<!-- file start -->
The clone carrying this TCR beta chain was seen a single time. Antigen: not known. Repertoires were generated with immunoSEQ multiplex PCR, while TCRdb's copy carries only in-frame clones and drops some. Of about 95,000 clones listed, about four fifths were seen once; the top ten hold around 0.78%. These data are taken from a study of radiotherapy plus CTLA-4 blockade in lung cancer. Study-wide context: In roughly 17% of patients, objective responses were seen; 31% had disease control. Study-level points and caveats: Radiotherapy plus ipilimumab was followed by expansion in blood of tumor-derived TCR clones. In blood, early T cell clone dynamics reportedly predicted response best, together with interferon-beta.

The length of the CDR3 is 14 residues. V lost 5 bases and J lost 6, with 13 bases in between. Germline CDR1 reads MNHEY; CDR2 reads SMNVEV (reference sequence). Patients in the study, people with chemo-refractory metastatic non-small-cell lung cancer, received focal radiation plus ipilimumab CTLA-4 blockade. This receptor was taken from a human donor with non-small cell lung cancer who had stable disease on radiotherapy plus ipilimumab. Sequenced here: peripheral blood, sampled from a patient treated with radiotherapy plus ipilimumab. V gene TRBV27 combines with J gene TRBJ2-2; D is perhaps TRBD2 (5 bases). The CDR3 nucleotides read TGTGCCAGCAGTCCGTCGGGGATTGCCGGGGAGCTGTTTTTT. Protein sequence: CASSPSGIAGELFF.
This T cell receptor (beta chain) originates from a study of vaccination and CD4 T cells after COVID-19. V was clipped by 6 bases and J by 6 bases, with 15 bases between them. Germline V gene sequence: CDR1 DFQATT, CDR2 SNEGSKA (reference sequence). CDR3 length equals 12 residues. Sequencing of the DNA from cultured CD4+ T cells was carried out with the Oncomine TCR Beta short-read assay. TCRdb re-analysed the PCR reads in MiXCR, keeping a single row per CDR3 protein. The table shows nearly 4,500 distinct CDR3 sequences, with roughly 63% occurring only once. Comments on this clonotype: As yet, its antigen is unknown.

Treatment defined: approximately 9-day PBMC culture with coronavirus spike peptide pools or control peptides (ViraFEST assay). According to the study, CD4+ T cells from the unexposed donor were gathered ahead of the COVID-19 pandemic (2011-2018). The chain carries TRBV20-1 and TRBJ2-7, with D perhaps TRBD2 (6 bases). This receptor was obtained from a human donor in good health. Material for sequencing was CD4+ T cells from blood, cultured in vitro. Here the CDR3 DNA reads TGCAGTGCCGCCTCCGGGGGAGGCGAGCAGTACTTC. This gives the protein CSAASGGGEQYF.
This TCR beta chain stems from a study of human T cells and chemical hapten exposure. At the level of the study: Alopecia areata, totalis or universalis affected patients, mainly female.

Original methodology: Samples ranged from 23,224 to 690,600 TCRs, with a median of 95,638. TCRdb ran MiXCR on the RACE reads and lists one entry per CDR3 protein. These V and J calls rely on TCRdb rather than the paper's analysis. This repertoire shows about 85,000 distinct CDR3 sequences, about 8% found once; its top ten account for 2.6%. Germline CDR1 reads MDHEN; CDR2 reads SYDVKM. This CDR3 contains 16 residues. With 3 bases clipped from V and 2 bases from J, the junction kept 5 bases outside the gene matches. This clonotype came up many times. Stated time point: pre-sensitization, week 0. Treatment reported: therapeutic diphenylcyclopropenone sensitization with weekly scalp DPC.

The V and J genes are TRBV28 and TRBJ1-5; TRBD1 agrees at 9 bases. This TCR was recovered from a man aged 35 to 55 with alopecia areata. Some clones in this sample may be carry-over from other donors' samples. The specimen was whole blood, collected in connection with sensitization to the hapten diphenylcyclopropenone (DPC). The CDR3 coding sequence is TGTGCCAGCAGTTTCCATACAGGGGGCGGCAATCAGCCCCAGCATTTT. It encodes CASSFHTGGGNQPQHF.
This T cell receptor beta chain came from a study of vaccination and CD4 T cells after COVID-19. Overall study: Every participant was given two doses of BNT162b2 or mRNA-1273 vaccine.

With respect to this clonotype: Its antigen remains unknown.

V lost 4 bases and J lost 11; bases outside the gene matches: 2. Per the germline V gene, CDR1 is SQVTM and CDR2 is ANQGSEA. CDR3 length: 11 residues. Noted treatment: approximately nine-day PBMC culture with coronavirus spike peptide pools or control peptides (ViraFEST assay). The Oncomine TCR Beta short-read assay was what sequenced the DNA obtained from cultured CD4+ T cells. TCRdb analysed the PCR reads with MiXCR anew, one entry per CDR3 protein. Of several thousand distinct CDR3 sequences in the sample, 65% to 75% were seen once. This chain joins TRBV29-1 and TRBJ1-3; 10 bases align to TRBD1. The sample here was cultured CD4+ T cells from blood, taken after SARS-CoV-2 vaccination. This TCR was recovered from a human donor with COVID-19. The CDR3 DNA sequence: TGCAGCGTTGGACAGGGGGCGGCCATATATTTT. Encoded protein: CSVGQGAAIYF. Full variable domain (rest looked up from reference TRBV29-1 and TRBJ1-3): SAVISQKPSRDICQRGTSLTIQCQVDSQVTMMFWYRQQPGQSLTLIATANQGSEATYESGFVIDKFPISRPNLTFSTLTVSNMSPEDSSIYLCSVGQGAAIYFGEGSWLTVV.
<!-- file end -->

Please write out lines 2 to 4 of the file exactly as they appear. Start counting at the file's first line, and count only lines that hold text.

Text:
The length of the CDR3 is 14 residues. V lost 5 bases and J lost 6, with 13 bases in between. Germline CDR1 reads MNHEY; CDR2 reads SMNVEV (reference sequence). Patients in the study, people with chemo-refractory metastatic non-small-cell lung cancer, received focal radiation plus ipilimumab CTLA-4 blockade. This receptor was taken from a human donor with non-small cell lung cancer who had stable disease on radiotherapy plus ipilimumab. Sequenced here: peripheral blood, sampled from a patient treated with radiotherapy plus ipilimumab. V gene TRBV27 combines with J gene TRBJ2-2; D is perhaps TRBD2 (5 bases). The CDR3 nucleotides read TGTGCCAGCAGTCCGTCGGGGATTGCCGGGGAGCTGTTTTTT. Protein sequence: CASSPSGIAGELFF.
This T cell receptor (beta chain) originates from a study of vaccination and CD4 T cells after COVID-19. V was clipped by 6 bases and J by 6 bases, with 15 bases between them. Germline V gene sequence: CDR1 DFQATT, CDR2 SNEGSKA (reference sequence). CDR3 length equals 12 residues. Sequencing of the DNA from cultured CD4+ T cells was carried out with the Oncomine TCR Beta short-read assay. TCRdb re-analysed the PCR reads in MiXCR, keeping a single row per CDR3 protein. The table shows nearly 4,500 distinct CDR3 sequences, with roughly 63% occurring only once. Comments on this clonotype: As yet, its antigen is unknown.

Treatment defined: approximately 9-day PBMC culture with coronavirus spike peptide pools or control peptides (ViraFEST assay). According to the study, CD4+ T cells from the unexposed donor were gathered ahead of the COVID-19 pandemic (2011-2018). The chain carries TRBV20-1 and TRBJ2-7, with D perhaps TRBD2 (6 bases). This receptor was obtained from a human donor in good health. Material for sequencing was CD4+ T cells from blood, cultured in vitro. Here the CDR3 DNA reads TGCAGTGCCGCCTCCGGGGGAGGCGAGCAGTACTTC. This gives the protein CSAASGGGEQYF.